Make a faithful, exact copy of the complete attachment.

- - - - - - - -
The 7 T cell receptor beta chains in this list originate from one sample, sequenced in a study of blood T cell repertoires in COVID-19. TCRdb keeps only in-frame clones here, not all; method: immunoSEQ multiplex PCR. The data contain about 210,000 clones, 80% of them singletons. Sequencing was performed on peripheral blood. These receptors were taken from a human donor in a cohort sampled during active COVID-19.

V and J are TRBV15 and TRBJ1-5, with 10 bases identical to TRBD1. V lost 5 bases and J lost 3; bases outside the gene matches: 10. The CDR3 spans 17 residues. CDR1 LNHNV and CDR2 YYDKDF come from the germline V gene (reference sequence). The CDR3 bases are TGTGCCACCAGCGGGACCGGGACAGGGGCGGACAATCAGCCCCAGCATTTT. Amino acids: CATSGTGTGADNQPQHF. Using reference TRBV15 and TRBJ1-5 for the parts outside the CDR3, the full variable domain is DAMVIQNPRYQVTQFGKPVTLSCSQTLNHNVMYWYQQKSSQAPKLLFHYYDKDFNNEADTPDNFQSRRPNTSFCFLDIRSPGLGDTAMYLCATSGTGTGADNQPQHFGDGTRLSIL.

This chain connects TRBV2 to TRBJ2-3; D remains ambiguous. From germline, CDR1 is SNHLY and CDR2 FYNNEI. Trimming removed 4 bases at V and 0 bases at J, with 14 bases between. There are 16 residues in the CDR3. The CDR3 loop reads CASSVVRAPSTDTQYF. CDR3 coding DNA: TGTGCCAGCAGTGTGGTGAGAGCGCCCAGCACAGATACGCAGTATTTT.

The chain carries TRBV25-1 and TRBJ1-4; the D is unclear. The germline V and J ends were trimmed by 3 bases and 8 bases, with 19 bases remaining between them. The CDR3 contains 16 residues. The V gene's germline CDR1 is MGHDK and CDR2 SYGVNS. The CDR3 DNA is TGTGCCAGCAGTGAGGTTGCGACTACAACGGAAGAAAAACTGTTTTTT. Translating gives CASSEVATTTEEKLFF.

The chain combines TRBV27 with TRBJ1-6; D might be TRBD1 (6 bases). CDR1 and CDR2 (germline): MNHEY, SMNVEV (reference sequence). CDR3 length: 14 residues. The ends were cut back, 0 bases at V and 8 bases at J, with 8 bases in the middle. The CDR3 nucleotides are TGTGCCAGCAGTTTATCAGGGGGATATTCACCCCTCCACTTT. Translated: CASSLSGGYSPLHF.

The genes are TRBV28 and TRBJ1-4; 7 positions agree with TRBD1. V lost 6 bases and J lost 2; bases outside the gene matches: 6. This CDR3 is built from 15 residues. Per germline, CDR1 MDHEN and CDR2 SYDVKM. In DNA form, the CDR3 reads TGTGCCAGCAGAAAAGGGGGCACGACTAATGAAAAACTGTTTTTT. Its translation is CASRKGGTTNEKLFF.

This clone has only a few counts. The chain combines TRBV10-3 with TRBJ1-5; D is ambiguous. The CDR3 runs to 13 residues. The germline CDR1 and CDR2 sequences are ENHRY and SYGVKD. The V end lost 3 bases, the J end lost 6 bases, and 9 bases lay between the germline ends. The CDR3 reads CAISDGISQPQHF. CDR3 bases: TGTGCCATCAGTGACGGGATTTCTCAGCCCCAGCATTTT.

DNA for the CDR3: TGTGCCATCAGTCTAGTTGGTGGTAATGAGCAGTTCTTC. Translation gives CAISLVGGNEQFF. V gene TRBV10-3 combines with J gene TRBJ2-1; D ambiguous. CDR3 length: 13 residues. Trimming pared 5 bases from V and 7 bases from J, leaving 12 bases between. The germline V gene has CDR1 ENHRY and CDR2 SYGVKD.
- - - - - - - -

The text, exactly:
The 7 T cell receptor beta chains in this list originate from one sample, sequenced in a study of blood T cell repertoires in COVID-19. TCRdb keeps only in-frame clones here, not all; method: immunoSEQ multiplex PCR. The data contain about 210,000 clones, 80% of them singletons. Sequencing was performed on peripheral blood. These receptors were taken from a human donor in a cohort sampled during active COVID-19.

V and J are TRBV15 and TRBJ1-5, with 10 bases identical to TRBD1. V lost 5 bases and J lost 3; bases outside the gene matches: 10. The CDR3 spans 17 residues. CDR1 LNHNV and CDR2 YYDKDF come from the germline V gene (reference sequence). The CDR3 bases are TGTGCCACCAGCGGGACCGGGACAGGGGCGGACAATCAGCCCCAGCATTTT. Amino acids: CATSGTGTGADNQPQHF. Using reference TRBV15 and TRBJ1-5 for the parts outside the CDR3, the full variable domain is DAMVIQNPRYQVTQFGKPVTLSCSQTLNHNVMYWYQQKSSQAPKLLFHYYDKDFNNEADTPDNFQSRRPNTSFCFLDIRSPGLGDTAMYLCATSGTGTGADNQPQHFGDGTRLSIL.

This chain connects TRBV2 to TRBJ2-3; D remains ambiguous. From germline, CDR1 is SNHLY and CDR2 FYNNEI. Trimming removed 4 bases at V and 0 bases at J, with 14 bases between. There are 16 residues in the CDR3. The CDR3 loop reads CASSVVRAPSTDTQYF. CDR3 coding DNA: TGTGCCAGCAGTGTGGTGAGAGCGCCCAGCACAGATACGCAGTATTTT.

The chain carries TRBV25-1 and TRBJ1-4; the D is unclear. The germline V and J ends were trimmed by 3 bases and 8 bases, with 19 bases remaining between them. The CDR3 contains 16 residues. The V gene's germline CDR1 is MGHDK and CDR2 SYGVNS. The CDR3 DNA is TGTGCCAGCAGTGAGGTTGCGACTACAACGGAAGAAAAACTGTTTTTT. Translating gives CASSEVATTTEEKLFF.

The chain combines TRBV27 with TRBJ1-6; D might be TRBD1 (6 bases). CDR1 and CDR2 (germline): MNHEY, SMNVEV (reference sequence). CDR3 length: 14 residues. The ends were cut back, 0 bases at V and 8 bases at J, with 8 bases in the middle. The CDR3 nucleotides are TGTGCCAGCAGTTTATCAGGGGGATATTCACCCCTCCACTTT. Translated: CASSLSGGYSPLHF.

The genes are TRBV28 and TRBJ1-4; 7 positions agree with TRBD1. V lost 6 bases and J lost 2; bases outside the gene matches: 6. This CDR3 is built from 15 residues. Per germline, CDR1 MDHEN and CDR2 SYDVKM. In DNA form, the CDR3 reads TGTGCCAGCAGAAAAGGGGGCACGACTAATGAAAAACTGTTTTTT. Its translation is CASRKGGTTNEKLFF.

This clone has only a few counts. The chain combines TRBV10-3 with TRBJ1-5; D is ambiguous. The CDR3 runs to 13 residues. The germline CDR1 and CDR2 sequences are ENHRY and SYGVKD. The V end lost 3 bases, the J end lost 6 bases, and 9 bases lay between the germline ends. The CDR3 reads CAISDGISQPQHF. CDR3 bases: TGTGCCATCAGTGACGGGATTTCTCAGCCCCAGCATTTT.

DNA for the CDR3: TGTGCCATCAGTCTAGTTGGTGGTAATGAGCAGTTCTTC. Translation gives CAISLVGGNEQFF. V gene TRBV10-3 combines with J gene TRBJ2-1; D ambiguous. CDR3 length: 13 residues. Trimming pared 5 bases from V and 7 bases from J, leaving 12 bases between. The germline V gene has CDR1 ENHRY and CDR2 SYGVKD.